Wednesday, July 18, 2012

Overcoming the D&D 15-minute workday

The Heroes of the Lance didn't have a 15-minute workday.
One of the often cited problems of the magic system in D&D (along with many class powers) is that it suggests that adventurers should use all their powers to solve their problems, wait a day to regain them, and do it again. In my experience with D&D, we rarely had this sort of problem, though occasionally there were discussions about waiting another day to regain spells and such. This is generally a problem of thinking about the resources over the story, but I can see how it could really be a major problem for certain players.

A further complication with this problem is that it means some types of adventures (i.e. journeys) might be played completely differently than short delves or investigations. Part of this, in 3.5 and 4e where map-and-mini combats are the norm, means that DMs are less inclined to have many encounters a day during wilderness treks (or just star-wipe to the dungeon's entrance and skip the journey altogether) because of the set-up involved. But adventures based on longer units of time will have this issue.

I think there are a few ways to alleviate this problem, but not all of them are equally good:

First, encounter-based powers or at-will powers could be made more prevalent. This is clearly a solution tested late in 3.5 (The Binder, skill tricks, all the classes from Book of Nine Swords, etc). It is certainly a viable method. Perhaps a wizard memorizes spells after a short rest, refreshing some all his powers. This is a good solution and quite usable. I like the elegance of the design, but some of it leaves verisimillitude behind.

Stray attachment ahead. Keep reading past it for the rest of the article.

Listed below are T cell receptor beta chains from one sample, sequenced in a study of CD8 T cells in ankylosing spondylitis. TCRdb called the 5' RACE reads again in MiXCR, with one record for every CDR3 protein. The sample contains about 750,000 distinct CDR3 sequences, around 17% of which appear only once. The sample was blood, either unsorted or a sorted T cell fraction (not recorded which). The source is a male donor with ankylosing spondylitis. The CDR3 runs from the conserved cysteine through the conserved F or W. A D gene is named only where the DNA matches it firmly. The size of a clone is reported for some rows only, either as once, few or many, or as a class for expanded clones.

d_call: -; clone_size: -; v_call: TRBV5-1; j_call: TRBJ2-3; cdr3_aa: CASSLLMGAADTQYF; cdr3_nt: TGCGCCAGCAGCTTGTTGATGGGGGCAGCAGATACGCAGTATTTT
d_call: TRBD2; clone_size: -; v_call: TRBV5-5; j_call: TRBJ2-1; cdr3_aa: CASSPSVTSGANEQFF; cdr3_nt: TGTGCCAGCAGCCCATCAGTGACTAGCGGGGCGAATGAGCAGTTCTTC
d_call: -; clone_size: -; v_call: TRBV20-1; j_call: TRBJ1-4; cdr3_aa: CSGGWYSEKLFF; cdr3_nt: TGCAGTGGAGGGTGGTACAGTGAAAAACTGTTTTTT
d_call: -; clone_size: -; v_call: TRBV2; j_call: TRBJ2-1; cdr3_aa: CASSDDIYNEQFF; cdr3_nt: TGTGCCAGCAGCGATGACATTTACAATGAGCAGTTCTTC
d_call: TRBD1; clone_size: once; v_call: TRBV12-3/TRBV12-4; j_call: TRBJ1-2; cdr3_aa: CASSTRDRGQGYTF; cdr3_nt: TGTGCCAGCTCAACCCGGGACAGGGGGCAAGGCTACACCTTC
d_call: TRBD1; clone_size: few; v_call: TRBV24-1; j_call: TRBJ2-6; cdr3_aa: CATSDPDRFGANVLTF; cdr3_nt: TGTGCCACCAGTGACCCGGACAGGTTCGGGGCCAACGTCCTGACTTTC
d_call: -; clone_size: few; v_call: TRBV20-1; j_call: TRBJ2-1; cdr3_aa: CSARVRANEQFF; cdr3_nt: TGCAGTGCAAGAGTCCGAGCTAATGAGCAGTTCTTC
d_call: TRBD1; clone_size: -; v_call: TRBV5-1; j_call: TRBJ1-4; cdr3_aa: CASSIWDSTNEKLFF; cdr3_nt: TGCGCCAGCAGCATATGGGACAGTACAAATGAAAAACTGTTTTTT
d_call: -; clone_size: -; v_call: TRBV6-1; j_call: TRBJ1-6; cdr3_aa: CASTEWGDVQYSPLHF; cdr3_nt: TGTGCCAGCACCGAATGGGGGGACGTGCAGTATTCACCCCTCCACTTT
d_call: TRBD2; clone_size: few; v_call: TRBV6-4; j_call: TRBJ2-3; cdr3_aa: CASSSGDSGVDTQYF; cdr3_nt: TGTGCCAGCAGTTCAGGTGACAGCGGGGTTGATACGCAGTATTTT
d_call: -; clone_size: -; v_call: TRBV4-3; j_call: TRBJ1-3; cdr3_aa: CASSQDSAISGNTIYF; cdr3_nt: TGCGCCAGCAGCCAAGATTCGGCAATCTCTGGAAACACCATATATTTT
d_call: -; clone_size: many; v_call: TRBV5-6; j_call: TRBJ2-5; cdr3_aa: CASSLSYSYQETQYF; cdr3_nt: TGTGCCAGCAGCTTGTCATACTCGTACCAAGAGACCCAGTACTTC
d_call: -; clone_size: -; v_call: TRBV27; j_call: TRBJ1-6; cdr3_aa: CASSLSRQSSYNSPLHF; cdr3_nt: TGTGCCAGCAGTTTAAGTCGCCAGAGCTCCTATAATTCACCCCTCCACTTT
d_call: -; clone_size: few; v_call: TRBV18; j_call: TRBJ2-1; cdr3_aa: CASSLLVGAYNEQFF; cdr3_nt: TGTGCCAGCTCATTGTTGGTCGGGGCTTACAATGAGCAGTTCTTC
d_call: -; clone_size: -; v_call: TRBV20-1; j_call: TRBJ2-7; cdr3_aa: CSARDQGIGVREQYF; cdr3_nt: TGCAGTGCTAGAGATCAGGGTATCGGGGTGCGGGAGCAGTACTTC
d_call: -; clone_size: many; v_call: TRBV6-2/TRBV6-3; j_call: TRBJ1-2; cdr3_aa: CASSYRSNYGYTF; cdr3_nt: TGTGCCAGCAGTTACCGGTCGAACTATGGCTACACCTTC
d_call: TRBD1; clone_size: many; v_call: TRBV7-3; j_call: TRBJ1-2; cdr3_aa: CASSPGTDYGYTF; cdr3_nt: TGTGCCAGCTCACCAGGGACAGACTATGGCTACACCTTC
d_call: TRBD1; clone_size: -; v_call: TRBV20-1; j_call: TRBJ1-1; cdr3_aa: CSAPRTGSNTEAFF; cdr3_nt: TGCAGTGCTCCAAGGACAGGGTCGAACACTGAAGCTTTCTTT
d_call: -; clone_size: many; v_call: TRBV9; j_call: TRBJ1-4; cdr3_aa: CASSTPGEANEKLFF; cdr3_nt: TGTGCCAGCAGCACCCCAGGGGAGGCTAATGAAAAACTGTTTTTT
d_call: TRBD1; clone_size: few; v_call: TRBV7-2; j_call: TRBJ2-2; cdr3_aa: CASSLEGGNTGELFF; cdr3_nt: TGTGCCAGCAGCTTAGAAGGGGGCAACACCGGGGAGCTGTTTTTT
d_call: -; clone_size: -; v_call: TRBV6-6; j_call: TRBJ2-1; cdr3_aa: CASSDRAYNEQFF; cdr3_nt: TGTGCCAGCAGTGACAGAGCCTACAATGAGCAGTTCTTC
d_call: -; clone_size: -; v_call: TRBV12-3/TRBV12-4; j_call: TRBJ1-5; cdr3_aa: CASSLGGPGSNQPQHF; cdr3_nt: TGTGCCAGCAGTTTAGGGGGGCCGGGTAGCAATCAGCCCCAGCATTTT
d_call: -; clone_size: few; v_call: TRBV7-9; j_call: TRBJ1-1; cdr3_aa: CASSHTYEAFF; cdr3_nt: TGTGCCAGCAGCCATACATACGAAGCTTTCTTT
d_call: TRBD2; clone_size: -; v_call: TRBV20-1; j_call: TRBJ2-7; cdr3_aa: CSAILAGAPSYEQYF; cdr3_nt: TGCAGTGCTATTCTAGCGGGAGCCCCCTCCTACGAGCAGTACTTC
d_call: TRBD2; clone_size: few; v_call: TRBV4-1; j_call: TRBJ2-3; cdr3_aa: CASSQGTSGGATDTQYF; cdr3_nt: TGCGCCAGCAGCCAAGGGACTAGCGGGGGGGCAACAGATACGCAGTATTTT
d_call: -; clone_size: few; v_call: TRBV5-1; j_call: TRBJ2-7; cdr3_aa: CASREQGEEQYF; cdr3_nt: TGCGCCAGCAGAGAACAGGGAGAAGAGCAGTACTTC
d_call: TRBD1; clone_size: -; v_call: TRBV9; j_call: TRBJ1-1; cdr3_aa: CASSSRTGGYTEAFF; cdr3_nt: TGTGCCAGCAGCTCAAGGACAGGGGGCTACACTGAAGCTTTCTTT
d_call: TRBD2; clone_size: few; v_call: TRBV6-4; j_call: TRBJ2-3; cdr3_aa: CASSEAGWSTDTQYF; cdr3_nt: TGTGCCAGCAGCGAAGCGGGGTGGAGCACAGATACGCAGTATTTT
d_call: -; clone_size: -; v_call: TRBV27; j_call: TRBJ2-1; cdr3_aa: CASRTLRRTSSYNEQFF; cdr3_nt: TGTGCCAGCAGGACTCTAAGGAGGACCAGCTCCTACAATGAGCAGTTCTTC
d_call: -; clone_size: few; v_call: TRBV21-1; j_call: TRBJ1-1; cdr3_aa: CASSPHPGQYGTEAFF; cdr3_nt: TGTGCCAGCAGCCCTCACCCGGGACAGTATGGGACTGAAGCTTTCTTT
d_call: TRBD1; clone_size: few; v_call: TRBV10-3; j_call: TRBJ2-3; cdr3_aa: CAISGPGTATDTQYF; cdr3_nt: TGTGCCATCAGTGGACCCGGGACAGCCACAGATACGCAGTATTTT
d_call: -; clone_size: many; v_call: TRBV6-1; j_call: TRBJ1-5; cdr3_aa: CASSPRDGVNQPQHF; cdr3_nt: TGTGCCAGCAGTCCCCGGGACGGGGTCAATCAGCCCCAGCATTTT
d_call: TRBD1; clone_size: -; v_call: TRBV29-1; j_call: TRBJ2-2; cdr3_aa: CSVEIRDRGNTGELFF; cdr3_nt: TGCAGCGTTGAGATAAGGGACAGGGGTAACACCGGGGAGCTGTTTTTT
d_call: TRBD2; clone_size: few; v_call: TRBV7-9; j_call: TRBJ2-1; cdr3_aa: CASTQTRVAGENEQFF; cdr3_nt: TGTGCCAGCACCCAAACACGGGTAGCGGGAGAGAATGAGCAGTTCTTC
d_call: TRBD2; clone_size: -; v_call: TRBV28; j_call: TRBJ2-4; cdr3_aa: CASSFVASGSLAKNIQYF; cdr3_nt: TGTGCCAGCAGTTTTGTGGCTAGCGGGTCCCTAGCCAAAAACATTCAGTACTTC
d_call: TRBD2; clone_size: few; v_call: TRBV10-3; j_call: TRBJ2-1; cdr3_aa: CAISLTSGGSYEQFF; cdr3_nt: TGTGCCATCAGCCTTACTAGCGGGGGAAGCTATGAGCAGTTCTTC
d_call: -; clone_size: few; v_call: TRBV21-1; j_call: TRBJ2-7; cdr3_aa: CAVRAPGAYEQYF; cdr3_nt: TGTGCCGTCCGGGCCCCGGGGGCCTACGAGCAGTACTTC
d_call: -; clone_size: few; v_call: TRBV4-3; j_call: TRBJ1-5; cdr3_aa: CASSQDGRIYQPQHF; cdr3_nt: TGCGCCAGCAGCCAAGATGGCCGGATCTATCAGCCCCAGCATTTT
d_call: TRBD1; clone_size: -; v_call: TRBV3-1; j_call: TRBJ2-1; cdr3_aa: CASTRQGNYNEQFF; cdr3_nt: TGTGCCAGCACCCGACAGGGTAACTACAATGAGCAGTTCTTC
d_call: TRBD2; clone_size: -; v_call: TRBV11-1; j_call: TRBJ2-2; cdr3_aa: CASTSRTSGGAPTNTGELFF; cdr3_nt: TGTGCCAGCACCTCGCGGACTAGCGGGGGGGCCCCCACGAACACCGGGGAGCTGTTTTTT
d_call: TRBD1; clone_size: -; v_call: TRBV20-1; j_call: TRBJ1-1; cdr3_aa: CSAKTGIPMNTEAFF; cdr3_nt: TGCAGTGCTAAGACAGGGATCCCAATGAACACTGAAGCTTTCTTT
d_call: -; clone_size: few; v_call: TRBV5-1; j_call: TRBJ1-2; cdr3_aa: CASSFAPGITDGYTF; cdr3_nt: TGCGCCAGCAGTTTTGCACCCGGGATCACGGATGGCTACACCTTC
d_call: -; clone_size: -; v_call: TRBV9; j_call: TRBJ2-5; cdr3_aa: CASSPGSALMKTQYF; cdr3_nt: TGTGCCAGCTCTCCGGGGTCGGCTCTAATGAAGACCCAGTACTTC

Second, anti-nova rules could also be in place. Many powers might only work once per opponent or once in an encounter. Martial tricks come time mind here (bluffing and feinting, dirty fighting, dazzling weapon prowess, etc). This is slightly different from encounter powers if there is still a daily limit to them. Alternately, spells might cause fatigue, so that only a few could be used in any given encounter without risking the caster's health. Again, nice, but now we need to be tracking limits as well as number of uses.

Third, daily powers might not all refresh each day. This is crucial for long-term journeys and the like. A distinction could be made between comfortable rests (taken in a sanctuary) versus 'roughing it' where camping might not restore all of your daily resources. This means that a week of rest will leave everyone at full health with a full complement of resources, but one night in the dungeon or restless sleep in a spooky forest might not do it all. I like this idea, but the anthropologist (or Conan) in me knows that 'civilization' is not always better than 'barbarism'. Still, a party is less likely to ask a wizard to prepare and spend all his spells on divinations near the dungeon's entrance and come back to explore it the next day if he won't get all those spells back. And one needn't make a distinction between "primitive" and "civilized" conditions. Ordinary (Camsites and inns) versus luxurious (resting all day in a noble's palace or place of power) migh be reasonable though.